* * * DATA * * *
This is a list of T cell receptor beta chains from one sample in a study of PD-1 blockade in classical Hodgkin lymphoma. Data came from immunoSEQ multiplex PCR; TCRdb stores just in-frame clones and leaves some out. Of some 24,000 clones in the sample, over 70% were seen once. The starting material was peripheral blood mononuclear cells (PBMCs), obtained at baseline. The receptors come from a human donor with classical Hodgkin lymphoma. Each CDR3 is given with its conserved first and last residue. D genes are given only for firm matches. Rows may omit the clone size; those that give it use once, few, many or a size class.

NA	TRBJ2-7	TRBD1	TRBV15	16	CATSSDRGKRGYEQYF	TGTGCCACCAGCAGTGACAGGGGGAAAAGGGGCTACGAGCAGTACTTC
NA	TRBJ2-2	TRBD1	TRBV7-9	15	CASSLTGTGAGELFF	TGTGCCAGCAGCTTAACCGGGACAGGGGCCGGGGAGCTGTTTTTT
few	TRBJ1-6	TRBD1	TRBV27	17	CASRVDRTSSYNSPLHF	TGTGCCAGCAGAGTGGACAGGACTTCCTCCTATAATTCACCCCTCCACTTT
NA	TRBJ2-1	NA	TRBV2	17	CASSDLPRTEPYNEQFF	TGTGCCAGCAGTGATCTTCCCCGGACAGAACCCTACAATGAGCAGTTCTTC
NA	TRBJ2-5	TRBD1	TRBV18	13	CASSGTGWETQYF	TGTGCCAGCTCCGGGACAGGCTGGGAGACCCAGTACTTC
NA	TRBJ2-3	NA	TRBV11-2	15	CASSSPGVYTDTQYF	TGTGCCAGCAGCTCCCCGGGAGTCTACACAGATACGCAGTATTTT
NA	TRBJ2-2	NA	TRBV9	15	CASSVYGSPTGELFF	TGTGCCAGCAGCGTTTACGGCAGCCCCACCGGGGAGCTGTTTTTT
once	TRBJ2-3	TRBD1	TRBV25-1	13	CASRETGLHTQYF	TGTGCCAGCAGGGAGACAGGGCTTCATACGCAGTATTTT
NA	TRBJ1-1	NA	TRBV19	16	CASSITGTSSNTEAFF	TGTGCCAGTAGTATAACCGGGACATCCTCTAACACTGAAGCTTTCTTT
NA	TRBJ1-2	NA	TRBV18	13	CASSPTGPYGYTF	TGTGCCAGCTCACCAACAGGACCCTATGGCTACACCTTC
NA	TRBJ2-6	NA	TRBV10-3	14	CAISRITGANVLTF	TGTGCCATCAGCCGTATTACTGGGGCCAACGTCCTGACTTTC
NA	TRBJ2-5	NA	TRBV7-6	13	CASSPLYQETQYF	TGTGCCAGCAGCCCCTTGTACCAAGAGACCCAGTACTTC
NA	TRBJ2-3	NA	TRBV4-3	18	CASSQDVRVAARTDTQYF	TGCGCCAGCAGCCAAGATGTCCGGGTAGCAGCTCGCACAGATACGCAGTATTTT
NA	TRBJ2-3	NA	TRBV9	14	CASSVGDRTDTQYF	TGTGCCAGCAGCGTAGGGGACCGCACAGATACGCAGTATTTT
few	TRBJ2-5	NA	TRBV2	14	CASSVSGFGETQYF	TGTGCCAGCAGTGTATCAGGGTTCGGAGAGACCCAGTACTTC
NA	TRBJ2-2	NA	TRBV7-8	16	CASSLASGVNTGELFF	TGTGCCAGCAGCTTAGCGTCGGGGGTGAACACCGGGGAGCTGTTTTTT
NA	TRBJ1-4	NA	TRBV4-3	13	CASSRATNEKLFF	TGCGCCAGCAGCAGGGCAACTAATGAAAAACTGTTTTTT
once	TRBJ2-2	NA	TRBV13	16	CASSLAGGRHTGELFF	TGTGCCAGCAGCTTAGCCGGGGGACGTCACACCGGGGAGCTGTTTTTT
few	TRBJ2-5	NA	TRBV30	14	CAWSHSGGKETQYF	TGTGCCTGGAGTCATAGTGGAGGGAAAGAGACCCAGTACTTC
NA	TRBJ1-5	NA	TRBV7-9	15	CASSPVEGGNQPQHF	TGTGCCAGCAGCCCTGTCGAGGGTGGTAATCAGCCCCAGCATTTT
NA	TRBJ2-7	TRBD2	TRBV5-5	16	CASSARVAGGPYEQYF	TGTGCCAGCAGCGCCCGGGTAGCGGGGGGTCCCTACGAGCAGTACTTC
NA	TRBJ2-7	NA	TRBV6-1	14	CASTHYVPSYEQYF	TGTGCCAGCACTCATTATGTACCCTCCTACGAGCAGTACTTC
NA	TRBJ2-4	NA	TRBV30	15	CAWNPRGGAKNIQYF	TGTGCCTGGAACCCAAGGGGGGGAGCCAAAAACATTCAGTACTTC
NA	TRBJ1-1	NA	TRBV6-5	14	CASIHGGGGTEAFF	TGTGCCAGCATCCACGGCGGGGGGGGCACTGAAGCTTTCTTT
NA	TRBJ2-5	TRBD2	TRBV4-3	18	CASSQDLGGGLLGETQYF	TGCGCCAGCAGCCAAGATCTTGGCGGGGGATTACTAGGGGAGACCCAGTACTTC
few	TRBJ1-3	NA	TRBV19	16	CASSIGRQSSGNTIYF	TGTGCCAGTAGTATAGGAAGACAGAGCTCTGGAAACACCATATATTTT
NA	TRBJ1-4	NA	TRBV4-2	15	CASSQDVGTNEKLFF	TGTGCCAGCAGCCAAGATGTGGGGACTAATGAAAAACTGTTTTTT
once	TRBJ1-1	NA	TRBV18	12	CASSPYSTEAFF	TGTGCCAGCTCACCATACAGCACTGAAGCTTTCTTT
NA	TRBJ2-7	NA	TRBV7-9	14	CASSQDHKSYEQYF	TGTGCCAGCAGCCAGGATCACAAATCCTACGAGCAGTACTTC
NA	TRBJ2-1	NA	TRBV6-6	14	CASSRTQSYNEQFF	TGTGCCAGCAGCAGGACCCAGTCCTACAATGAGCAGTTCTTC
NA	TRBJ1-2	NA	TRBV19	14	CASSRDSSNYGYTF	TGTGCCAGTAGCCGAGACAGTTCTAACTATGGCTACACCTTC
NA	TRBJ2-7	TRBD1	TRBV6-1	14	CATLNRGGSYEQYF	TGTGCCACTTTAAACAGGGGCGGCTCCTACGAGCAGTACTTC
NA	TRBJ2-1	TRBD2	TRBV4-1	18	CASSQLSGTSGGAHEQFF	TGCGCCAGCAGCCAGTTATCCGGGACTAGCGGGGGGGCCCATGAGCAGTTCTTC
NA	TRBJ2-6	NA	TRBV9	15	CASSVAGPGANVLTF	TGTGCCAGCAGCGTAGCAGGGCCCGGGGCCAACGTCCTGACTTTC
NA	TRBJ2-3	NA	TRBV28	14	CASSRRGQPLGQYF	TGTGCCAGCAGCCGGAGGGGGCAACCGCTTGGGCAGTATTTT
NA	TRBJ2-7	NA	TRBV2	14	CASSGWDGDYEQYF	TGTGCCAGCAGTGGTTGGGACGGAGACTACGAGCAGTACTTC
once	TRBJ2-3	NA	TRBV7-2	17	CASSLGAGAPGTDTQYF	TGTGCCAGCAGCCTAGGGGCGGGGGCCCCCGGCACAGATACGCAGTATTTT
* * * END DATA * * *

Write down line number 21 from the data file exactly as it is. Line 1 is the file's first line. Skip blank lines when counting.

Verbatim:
NA	TRBJ1-5	NA	TRBV7-9	15	CASSPVEGGNQPQHF	TGTGCCAGCAGCCCTGTCGAGGGTGGTAATCAGCCCCAGCATTTT